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Substance-Induced Anxiety and Co-occurring Anxiety Disorders

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Substance Use and the Acute Psychiatric Patient

Abstract

Substance-induced anxiety (SIA) is sparsely found in literature but is commonly seen in the emergency department (ED) and can be associated with a wide range of substances. It can be challenging in the acute setting to differentiate anxiety symptoms associated with intoxication or withdrawal from those associated with a primary anxiety disorder exacerbated by substance use, but it is important to try to distinguish SIA from non-substance-induced anxiety disorders to guide appropriate treatment. Patient history and, at times, laboratory findings are essential in diagnosing SIA. Treatment and disposition options vary and are guided by the severity of presenting symptoms, final diagnosis, and safety concerns.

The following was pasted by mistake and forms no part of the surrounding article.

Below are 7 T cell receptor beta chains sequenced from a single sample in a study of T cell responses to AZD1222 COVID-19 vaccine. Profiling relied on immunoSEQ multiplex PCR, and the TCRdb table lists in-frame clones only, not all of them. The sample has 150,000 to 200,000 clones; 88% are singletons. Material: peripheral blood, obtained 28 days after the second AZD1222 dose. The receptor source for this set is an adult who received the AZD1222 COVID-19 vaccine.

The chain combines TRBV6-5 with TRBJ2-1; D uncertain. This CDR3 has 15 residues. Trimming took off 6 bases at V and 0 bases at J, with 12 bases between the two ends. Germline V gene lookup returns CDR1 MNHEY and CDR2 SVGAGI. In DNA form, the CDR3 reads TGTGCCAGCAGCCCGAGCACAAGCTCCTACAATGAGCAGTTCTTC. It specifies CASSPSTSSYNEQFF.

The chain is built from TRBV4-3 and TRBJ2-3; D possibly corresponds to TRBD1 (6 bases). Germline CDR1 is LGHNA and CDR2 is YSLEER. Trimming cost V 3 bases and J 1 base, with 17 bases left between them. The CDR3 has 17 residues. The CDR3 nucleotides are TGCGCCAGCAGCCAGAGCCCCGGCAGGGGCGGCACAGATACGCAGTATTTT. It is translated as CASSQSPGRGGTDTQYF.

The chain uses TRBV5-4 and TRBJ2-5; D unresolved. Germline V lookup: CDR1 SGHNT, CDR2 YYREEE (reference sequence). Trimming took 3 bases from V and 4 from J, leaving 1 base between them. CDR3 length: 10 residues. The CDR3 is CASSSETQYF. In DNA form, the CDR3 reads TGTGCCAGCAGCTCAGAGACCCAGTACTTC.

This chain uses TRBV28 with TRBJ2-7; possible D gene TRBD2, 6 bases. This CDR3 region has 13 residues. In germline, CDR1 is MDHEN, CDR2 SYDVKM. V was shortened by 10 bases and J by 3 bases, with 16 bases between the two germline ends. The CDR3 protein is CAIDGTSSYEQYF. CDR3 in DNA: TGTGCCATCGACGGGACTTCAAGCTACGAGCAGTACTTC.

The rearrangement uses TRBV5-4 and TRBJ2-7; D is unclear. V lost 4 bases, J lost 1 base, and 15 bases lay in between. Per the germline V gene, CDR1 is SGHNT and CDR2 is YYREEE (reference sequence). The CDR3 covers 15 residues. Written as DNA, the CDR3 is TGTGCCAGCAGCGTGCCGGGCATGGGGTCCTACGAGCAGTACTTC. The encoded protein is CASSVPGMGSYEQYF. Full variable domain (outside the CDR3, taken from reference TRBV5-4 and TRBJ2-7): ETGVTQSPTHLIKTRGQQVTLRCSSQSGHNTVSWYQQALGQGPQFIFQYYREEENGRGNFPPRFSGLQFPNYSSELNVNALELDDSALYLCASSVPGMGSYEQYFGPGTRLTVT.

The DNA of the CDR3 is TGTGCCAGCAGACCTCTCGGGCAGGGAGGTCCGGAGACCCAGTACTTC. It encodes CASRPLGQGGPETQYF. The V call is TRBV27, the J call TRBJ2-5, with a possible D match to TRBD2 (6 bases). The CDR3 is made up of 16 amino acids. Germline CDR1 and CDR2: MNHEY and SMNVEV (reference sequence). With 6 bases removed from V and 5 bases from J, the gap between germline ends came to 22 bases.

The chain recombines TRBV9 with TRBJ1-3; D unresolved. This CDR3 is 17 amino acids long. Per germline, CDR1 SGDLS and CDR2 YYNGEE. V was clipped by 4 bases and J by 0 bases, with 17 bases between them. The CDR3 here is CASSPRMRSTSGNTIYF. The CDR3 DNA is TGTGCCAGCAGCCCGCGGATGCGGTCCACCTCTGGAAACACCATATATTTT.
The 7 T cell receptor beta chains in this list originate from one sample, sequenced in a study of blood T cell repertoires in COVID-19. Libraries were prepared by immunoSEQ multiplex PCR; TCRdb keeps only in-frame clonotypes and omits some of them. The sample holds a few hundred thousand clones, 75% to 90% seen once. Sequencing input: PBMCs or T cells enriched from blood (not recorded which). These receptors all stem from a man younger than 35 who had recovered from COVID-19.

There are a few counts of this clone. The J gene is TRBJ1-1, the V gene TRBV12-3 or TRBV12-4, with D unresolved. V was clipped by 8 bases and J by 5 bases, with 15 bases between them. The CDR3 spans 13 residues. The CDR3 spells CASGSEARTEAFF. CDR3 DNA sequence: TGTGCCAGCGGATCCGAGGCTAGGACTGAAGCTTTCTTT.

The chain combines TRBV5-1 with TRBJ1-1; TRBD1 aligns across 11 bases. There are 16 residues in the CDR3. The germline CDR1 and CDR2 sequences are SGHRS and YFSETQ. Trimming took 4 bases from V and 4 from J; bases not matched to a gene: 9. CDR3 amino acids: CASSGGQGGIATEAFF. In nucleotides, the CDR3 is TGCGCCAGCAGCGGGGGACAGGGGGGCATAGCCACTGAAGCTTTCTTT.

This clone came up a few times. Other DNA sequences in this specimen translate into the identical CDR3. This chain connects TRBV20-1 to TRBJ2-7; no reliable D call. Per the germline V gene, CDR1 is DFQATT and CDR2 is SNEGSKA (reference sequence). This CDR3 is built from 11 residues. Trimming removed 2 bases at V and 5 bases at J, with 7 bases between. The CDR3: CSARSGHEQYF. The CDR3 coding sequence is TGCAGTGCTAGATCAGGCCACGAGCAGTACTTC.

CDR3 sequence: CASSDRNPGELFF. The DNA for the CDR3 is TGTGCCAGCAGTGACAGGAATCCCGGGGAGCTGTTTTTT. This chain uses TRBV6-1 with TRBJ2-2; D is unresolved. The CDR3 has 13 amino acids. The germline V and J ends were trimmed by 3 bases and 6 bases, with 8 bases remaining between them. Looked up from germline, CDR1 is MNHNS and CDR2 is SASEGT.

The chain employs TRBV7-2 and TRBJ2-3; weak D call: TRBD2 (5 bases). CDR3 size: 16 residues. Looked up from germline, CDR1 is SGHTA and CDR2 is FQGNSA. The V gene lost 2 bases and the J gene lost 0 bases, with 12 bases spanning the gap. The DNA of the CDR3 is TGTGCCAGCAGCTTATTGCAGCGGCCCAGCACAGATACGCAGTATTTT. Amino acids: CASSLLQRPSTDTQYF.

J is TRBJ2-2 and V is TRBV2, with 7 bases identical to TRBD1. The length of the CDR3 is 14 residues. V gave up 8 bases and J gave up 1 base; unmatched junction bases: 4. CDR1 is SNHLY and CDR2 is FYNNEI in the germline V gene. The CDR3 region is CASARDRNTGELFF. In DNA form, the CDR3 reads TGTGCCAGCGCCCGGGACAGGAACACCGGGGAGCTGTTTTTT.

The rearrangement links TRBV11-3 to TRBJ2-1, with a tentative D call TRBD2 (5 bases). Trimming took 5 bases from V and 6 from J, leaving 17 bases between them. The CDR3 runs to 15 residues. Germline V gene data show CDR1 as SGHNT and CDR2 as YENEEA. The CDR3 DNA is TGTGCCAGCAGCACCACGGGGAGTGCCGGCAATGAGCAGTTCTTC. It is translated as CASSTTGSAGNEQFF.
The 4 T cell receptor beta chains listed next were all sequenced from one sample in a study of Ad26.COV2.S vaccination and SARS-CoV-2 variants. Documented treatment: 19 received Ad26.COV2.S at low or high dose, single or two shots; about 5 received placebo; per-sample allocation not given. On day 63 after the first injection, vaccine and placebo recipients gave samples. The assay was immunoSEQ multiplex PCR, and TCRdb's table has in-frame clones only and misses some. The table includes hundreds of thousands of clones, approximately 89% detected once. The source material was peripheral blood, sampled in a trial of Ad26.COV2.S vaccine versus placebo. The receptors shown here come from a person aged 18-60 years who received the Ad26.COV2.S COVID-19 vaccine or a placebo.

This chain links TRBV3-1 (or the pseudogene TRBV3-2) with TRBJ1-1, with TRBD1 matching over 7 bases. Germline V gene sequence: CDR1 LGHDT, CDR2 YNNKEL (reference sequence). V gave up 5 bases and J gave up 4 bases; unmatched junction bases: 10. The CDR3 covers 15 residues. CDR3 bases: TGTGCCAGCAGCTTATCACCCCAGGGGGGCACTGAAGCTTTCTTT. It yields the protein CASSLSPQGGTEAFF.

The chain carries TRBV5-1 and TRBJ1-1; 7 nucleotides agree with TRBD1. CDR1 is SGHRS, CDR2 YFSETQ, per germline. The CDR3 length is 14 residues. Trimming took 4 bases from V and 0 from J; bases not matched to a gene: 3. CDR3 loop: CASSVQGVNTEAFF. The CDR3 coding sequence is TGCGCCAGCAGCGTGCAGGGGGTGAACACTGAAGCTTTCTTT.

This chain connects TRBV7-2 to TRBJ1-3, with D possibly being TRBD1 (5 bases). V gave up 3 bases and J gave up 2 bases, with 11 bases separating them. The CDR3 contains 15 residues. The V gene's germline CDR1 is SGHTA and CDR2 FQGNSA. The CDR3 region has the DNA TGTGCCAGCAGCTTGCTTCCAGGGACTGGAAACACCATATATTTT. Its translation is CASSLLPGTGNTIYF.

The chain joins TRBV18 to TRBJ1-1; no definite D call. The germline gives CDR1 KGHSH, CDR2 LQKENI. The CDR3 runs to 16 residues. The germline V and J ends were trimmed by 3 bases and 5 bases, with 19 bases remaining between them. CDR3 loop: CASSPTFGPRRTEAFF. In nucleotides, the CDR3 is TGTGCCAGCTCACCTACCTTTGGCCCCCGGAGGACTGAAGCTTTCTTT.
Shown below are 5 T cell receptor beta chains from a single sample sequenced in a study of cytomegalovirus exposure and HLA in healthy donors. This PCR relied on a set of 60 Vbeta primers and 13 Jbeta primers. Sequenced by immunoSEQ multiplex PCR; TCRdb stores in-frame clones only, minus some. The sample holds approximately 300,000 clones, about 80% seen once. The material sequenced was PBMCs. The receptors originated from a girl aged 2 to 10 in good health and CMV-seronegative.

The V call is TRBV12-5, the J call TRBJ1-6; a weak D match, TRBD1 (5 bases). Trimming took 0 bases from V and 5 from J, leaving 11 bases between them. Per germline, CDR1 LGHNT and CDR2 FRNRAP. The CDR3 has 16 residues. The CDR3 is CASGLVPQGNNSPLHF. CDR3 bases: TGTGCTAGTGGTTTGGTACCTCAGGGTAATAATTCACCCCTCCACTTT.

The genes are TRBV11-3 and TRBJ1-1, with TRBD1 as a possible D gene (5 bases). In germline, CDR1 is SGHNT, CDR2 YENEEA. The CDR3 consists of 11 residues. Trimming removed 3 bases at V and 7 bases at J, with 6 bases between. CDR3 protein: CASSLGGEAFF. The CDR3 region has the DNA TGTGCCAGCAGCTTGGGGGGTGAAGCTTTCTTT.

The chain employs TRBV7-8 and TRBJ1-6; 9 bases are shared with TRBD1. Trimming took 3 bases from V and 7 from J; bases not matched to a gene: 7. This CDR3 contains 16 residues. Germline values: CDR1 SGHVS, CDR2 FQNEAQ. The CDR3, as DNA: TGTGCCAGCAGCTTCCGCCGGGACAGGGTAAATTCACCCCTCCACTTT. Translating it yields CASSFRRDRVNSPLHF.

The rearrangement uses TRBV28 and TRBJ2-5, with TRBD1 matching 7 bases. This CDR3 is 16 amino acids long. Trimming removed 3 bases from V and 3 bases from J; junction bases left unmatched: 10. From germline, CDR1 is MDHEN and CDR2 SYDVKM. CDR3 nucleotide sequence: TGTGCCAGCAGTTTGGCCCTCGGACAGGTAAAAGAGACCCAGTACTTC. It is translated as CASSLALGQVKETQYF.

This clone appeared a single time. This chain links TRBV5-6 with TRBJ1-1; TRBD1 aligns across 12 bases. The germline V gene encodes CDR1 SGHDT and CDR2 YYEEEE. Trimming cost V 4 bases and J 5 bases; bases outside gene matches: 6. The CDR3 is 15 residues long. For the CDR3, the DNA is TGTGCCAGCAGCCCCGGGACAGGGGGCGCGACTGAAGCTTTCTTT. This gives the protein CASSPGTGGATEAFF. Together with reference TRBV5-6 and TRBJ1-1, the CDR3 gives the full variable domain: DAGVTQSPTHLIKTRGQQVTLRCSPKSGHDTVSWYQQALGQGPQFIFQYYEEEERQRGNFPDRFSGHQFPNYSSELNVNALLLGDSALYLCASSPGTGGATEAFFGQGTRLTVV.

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Correspondence to Joanna Piechniczek-Buczek .

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Blaney, D., Jackson, A.K., Toy, O., Fitzgerald, A., Piechniczek-Buczek, J. (2019). Substance-Induced Anxiety and Co-occurring Anxiety Disorders. In: Donovan, A., Bird, S. (eds) Substance Use and the Acute Psychiatric Patient. Current Clinical Psychiatry. Humana, Cham. https://doi.org/10.1007/978-3-319-23961-3_8

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  • DOI: https://doi.org/10.1007/978-3-319-23961-3_8

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